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Yes, a horrid crime......but was it terrorism?

There can be no doubting that the vicious murder in London a couple of days ago was horrific.    Some aspects are downright bizarre.  But, was it an act of terrorism as it has been labelled by all and sundry, from the British PM downwards?

"It's true that the soldier who was killed yesterday was out of uniform and not engaged in combat at the time he was attacked. But the same is true for the vast bulk of killings carried out by the US and its allies over the last decade, where people are killed in their homes, in their cars, at work, while asleep (in fact, the US has re-defined "militant" to mean "any military-aged male in a strike zone"). Indeed, at a recent Senate Armed Services Committee hearing on drone killings, Gen. James Cartwright and Sen. Lindsey Graham both agreed that the US has the right to kill its enemies even while they are "asleep", that you don't "have to wake them up before you shoot them" and "make it a fair fight". Once you declare that the "entire globe is a battlefield" (which includes London) and that any "combatant" (defined as broadly as possible) is fair game to be killed - as the US has done - then how can the killing of a solider of a nation engaged in that war, horrific though it is, possibly be "terrorism"?

When I asked on Twitter this morning what specific attributes of this attack make it "terrorism" given that it was a soldier who was killed, the most frequent answer I received was that "terrorism" means any act of violence designed to achieve political change, or more specifically, to induce a civilian population to change their government or its policies of out fear of violence. Because, this line of reasoning went, one of the attackers here said that "the only reasons we killed this man is because Muslims are dying daily" and warned that "you people will never be safe. Remove your government", the intent of the violence was to induce political change, thus making it "terrorism".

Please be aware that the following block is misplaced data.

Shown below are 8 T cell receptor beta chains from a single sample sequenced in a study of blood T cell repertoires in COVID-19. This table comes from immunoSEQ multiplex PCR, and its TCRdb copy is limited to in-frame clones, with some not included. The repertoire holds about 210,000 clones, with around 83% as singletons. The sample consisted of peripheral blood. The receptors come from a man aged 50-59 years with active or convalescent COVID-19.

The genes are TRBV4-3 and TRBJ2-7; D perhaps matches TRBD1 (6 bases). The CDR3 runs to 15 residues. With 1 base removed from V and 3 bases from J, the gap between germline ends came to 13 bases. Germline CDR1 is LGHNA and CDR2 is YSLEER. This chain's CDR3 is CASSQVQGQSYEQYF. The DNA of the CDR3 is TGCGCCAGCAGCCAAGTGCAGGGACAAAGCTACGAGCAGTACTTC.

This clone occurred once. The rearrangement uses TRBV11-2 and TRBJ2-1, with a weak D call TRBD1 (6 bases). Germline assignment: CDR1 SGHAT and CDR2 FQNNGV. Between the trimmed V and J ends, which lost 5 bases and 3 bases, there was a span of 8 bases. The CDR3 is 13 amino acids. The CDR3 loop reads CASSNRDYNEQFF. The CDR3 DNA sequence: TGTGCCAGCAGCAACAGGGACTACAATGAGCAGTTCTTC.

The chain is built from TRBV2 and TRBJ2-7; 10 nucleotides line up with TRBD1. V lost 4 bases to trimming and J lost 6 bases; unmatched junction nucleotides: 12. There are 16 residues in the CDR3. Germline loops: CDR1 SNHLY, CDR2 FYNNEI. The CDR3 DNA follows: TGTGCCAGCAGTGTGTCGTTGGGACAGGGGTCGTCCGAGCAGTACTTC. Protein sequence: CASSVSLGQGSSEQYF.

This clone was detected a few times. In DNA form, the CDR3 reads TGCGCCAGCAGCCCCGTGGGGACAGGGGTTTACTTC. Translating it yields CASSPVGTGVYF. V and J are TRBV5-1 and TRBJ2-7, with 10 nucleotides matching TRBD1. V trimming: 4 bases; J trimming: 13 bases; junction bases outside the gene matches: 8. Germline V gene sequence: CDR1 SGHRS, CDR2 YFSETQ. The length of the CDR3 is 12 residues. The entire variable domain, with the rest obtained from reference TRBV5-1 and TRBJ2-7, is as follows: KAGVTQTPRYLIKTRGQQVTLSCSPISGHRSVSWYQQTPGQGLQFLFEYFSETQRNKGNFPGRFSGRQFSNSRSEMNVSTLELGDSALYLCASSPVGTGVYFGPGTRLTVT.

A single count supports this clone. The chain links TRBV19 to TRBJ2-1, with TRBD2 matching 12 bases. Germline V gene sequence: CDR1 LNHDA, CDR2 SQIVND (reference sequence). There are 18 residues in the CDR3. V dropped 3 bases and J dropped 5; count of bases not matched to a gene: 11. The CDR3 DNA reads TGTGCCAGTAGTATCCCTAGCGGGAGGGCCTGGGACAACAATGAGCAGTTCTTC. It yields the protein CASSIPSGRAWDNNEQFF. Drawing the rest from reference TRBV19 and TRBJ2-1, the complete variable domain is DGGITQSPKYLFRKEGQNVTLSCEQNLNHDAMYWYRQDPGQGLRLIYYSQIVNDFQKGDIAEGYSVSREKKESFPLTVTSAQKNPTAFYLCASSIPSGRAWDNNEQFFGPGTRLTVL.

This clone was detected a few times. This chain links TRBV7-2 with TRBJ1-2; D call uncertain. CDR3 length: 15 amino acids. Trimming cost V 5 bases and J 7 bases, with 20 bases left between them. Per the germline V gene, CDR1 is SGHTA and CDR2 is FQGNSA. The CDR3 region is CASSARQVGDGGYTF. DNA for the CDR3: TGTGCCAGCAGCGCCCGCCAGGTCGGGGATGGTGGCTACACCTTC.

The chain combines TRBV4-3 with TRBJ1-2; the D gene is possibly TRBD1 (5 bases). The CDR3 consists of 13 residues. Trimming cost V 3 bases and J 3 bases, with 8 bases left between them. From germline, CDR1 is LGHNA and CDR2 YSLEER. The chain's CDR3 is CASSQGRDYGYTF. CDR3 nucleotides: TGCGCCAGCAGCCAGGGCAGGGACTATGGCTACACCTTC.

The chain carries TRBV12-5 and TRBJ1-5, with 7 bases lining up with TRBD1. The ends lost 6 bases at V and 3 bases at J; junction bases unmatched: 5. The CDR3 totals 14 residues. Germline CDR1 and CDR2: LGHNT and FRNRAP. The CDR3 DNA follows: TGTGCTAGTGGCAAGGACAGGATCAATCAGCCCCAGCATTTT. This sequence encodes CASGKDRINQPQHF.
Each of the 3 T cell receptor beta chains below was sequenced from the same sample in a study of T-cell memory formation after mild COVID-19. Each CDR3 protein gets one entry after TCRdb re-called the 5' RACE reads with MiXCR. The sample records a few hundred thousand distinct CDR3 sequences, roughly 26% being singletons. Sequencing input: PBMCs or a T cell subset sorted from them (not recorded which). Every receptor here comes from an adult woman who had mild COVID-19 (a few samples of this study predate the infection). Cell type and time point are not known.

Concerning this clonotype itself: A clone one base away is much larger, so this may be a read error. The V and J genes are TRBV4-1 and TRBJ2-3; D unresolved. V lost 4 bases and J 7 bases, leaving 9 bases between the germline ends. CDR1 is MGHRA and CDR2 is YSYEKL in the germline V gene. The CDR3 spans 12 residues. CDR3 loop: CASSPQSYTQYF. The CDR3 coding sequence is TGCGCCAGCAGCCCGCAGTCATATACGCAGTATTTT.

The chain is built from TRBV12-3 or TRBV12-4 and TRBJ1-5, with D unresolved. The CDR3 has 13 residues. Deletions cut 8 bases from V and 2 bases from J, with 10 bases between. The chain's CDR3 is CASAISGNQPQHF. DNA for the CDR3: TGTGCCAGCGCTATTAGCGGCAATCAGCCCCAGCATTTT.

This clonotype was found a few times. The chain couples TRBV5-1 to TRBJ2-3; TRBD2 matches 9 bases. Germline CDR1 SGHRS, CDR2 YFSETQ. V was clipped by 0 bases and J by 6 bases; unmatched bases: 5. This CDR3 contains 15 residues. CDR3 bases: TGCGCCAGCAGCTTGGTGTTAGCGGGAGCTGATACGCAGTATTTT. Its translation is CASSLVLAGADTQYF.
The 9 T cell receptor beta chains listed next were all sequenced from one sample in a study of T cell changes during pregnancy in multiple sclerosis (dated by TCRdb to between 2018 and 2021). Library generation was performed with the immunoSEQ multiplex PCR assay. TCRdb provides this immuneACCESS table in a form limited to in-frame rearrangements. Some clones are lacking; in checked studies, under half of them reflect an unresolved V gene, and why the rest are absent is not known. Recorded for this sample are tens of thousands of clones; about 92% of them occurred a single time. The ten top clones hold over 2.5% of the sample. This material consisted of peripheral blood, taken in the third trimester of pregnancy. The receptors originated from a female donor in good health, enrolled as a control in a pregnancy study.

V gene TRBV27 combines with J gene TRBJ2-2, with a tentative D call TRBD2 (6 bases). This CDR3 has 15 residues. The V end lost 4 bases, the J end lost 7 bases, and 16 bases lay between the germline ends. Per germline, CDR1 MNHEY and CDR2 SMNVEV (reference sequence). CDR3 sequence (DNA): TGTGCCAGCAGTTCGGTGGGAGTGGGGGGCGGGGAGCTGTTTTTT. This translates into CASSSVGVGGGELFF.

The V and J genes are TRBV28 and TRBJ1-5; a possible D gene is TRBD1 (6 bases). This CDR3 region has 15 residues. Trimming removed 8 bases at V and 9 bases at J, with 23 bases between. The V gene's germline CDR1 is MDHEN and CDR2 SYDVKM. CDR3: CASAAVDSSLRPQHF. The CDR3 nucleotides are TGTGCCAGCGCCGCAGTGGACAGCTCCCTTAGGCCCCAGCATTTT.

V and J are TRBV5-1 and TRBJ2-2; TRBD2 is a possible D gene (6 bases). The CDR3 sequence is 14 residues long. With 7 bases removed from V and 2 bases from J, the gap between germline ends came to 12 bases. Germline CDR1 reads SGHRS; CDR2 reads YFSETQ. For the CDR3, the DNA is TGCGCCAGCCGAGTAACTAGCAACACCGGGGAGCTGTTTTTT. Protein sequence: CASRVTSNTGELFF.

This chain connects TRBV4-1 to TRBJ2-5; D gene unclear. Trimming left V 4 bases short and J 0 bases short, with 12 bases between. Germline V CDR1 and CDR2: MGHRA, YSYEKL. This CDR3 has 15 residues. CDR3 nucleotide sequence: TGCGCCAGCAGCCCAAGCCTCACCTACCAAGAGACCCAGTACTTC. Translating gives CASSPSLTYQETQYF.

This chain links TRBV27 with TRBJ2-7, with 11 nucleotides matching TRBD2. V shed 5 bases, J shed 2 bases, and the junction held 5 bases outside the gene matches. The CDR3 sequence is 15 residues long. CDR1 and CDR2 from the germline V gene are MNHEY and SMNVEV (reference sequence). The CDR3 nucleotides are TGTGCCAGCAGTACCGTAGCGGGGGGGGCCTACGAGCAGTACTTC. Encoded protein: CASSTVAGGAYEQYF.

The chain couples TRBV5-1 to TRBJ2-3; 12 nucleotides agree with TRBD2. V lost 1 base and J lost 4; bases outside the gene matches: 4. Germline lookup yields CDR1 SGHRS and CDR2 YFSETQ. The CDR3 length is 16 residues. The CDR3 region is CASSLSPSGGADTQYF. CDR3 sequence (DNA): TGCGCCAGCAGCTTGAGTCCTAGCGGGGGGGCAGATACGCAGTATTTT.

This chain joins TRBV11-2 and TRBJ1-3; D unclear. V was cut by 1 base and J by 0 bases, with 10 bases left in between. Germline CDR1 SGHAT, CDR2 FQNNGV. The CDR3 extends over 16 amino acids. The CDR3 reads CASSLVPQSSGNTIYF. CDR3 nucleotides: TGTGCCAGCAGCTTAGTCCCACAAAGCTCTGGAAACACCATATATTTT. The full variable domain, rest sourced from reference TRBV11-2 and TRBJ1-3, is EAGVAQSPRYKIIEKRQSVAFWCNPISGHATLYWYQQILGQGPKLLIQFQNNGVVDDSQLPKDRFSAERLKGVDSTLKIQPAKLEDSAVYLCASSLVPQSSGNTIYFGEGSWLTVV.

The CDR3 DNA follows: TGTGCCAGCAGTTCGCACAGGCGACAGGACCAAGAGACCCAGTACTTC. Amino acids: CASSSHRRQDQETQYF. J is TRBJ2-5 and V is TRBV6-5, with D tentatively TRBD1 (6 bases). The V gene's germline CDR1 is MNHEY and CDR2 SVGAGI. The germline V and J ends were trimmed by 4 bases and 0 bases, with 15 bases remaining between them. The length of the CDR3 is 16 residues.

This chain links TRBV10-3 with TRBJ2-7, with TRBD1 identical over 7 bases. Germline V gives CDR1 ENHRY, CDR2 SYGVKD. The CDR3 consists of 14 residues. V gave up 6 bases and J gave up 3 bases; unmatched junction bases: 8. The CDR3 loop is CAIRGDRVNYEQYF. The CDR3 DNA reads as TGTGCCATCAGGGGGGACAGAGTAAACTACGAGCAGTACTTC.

That is at least a coherent definition. But doesn't that then encompass the vast majority of violent acts undertaken by the US and its allies over the last decade? What was the US/UK "shock and awe" attack on Baghdad if not a campaign to intimidate the population with a massive show of violence into submitting to the invading armies and ceasing their support for Saddam's regime? That was clearly its functional intent and even its stated intent. That definition would also immediately include the massive air bombings of German cities during World War II. It would include the Central American civilian-slaughtering militias supported, funded and armed by the Reagan administration throughout the 1980s, the Bangledeshi death squads trained and funded by the UK, and countless other groups supported by the west that used violence against civilians to achieve political ends.

The ongoing US drone attacks unquestionably have the effect, and one could reasonably argue the intent, of terrorizing the local populations so that they cease harboring or supporting those the west deems to be enemies. The brutal sanctions regime imposed by the west on Iraq and Iran, which kills large numbers of people, clearly has the intent of terrorizing the population into changing its governments' policies and even the government itself. How can one create a definition of "terrorism" that includes Wednesday's London attack on this British soldier without including many acts of violence undertaken by the US, the UK and its allies and partners? Can that be done?

I know this vital caveat will fall on deaf ears for some, but nothing about this discussion has anything to do with justifiability. An act can be vile, evil, and devoid of justification without being "terrorism": indeed, most of the worst atrocities of the 20th Century, from the Holocaust to the wanton slaughter of Stalin and Pol Pot and the massive destruction of human life in Vietnam, are not typically described as "terrorism". To question whether something qualifies as "terrorism" is not remotely to justify or even mitigate it. That should go without saying, though I know it doesn't.

The reason it's so crucial to ask this question is that there are few terms - if there are any - that pack the political, cultural and emotional punch that "terrorism" provides. When it comes to the actions of western governments, it is a conversation-stopper, justifying virtually anything those governments want to do. It's a term that is used to start wars, engage in sustained military action, send people to prison for decades or life, to target suspects for due-process-free execution, shield government actions behind a wall of secrecy, and instantly shape public perceptions around the world. It matters what the definition of the term is, or whether there is a consistent and coherent definition. It matters a great deal."

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